“I think it was a strategic mistake on Canada’s part and something we need to move away from,” she said.

Lilly suggests that because the United States is Canada’s largest and most important trading partner and also its immediate neighbour, this relationship should be reflected in that country’s Indo-Pacific strategy.

Alignment with the United States could also help open doors and improve the perception of Canada’s irrelevance in the region.

“The criticisms of Canada that I have encountered in the past in forums like ASEAN (Association of Southeast Asian Nations) and APAC (Asia-Pacific) is that we’re inconsistent — we’re sort of this fair weather friend,” Lilly said.

She underscored the importance of demonstrating Canada’s long-term commitment to the region and shedding the transactional and self-interested economic reputation it has, rightly or unfairly, earned.

Canada’s invisibility in the Indo-Pacific region is a big obstacle. Many experts say the country’s late arrival to the party in the region means it will catch up.

Thomas Wilkins, a senior fellow at the Australian Strategic Policy Institute, was another Macdonald-Laurier webinar participant, and he said policymakers should be aware of concerns about Canada’s relevance in the Indo-Pacific scene. Wilkins participates in one of Australia’s leading foreign policy think tanks, the Lowy Institute for International Policy.

“The think tank produces a data-driven report called The Asia Power Index, which seeks to capture a range of metrics to rank relative power differentials across the Indo-Pacific,” Wilkins said. “Canada is not included in this index, nor anywhere in the accompanying report.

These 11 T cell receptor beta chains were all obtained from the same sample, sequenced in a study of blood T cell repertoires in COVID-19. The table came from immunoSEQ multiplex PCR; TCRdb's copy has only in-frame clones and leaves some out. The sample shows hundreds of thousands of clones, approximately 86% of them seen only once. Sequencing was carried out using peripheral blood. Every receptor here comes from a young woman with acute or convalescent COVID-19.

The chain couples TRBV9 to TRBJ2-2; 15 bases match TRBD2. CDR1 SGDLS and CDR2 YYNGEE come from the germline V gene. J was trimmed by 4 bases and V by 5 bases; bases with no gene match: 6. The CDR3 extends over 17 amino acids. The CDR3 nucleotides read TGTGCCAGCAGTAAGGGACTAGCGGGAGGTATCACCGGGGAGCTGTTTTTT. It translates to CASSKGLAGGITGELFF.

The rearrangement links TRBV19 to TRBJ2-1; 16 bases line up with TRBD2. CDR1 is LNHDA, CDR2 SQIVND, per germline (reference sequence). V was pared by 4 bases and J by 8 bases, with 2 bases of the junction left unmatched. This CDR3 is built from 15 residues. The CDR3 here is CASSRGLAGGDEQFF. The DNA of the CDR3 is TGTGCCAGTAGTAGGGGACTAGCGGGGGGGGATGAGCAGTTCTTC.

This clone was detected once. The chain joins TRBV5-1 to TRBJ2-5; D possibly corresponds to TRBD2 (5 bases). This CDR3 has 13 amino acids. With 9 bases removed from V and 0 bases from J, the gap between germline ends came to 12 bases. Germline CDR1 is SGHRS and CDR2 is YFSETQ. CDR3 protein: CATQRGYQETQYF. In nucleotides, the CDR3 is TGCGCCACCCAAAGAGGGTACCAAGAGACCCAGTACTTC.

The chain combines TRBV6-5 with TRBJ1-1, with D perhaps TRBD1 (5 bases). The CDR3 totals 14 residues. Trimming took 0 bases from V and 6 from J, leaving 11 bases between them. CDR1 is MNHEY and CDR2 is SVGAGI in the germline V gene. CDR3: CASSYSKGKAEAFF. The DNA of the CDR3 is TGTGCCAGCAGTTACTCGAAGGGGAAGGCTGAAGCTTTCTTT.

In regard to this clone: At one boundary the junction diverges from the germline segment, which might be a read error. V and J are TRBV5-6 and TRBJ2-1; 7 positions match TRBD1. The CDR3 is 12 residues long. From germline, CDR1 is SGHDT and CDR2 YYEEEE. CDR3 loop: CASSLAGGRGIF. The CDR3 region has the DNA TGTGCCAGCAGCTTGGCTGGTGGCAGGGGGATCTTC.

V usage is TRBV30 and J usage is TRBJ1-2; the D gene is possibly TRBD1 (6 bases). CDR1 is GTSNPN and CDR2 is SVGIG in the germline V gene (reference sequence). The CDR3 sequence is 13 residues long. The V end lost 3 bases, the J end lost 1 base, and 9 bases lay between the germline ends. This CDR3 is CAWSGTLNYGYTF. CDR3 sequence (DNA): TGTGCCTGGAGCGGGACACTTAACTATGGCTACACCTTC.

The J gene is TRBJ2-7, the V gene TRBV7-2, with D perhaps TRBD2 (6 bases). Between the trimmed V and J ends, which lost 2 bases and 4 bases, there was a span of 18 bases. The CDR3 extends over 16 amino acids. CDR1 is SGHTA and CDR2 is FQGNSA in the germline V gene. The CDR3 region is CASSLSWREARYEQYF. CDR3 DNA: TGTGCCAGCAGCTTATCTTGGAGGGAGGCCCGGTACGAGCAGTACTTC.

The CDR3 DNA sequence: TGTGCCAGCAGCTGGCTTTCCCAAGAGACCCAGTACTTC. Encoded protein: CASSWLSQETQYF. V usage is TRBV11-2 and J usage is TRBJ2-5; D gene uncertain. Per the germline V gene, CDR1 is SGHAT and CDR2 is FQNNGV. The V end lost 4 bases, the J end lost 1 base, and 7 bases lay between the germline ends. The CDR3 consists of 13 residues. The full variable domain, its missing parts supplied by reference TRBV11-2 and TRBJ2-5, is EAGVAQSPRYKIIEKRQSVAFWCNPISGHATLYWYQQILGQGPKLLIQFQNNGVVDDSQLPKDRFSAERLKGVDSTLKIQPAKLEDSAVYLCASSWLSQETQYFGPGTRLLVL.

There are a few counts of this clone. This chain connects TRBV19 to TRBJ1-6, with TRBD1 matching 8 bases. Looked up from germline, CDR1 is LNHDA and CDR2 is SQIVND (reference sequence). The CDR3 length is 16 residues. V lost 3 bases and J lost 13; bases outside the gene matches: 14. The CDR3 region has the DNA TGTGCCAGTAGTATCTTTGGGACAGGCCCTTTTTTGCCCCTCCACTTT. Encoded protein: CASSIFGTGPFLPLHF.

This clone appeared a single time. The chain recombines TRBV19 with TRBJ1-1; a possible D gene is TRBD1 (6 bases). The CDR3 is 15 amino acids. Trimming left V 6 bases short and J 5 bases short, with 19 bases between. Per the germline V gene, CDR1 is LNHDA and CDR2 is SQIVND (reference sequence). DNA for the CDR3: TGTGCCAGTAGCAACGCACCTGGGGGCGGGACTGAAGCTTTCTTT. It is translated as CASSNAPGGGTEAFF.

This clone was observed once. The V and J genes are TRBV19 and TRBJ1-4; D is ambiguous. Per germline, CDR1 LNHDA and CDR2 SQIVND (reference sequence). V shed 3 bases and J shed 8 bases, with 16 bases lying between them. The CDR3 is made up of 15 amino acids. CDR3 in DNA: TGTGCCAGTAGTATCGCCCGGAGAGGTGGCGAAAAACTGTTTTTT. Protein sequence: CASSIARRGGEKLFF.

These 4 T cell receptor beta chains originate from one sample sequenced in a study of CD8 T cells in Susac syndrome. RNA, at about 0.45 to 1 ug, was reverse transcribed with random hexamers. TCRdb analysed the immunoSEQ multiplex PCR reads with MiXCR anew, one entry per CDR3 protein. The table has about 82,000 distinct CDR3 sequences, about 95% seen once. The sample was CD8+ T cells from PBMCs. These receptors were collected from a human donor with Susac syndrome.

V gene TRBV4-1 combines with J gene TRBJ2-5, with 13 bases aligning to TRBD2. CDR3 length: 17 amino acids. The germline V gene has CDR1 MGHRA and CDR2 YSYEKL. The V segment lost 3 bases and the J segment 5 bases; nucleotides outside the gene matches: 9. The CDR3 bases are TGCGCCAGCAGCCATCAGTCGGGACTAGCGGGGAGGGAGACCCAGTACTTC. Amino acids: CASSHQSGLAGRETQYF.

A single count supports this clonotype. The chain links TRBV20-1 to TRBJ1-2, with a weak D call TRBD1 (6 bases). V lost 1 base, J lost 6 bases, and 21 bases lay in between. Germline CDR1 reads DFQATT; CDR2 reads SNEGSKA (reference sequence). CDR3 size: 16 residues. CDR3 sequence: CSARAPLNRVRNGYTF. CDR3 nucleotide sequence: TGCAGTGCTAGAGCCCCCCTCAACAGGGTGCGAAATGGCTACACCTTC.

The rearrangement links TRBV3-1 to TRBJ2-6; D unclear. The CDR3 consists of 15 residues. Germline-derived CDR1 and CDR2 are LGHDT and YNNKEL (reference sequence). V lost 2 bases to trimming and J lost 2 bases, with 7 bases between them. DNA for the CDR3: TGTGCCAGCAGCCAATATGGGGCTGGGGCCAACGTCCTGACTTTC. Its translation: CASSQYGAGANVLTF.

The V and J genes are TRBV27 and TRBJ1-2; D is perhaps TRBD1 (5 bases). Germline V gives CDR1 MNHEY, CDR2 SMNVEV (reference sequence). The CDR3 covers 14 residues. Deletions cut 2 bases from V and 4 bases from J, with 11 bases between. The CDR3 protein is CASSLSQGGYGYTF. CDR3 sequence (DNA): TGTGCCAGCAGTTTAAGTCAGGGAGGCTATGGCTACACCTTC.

“It says a lot that a middle power state like Canada can be ignored in this way, while countries like Nepal, Laos and Brunei are on the index.”

The fact that the report is produced by Australia, a like-minded ally with common histories, values ​​and interests, is remarkable.

“Often Canada and Australia are mentioned in the same breath as archetypal middle powers that take a proactive role in regionalism, multilateralism, coalition building and all around good international citizenship,” Wilkins said. Thus, for him, the exclusion of Canada from the report defies expectations.

Of course, Australia is at the geopolitical center of the Indo-Pacific region, while Canada is an ocean away, but Wilkins’ example still illustrates the obstacles Canada faces if it is to gain influence in the region.

slow nation

Another hurdle is that Canada arrived late to the party. While the country is physically remote from the region, the UK, France, Germany and even the Netherlands are ahead of Canada in developing Indo-Pacific strategies.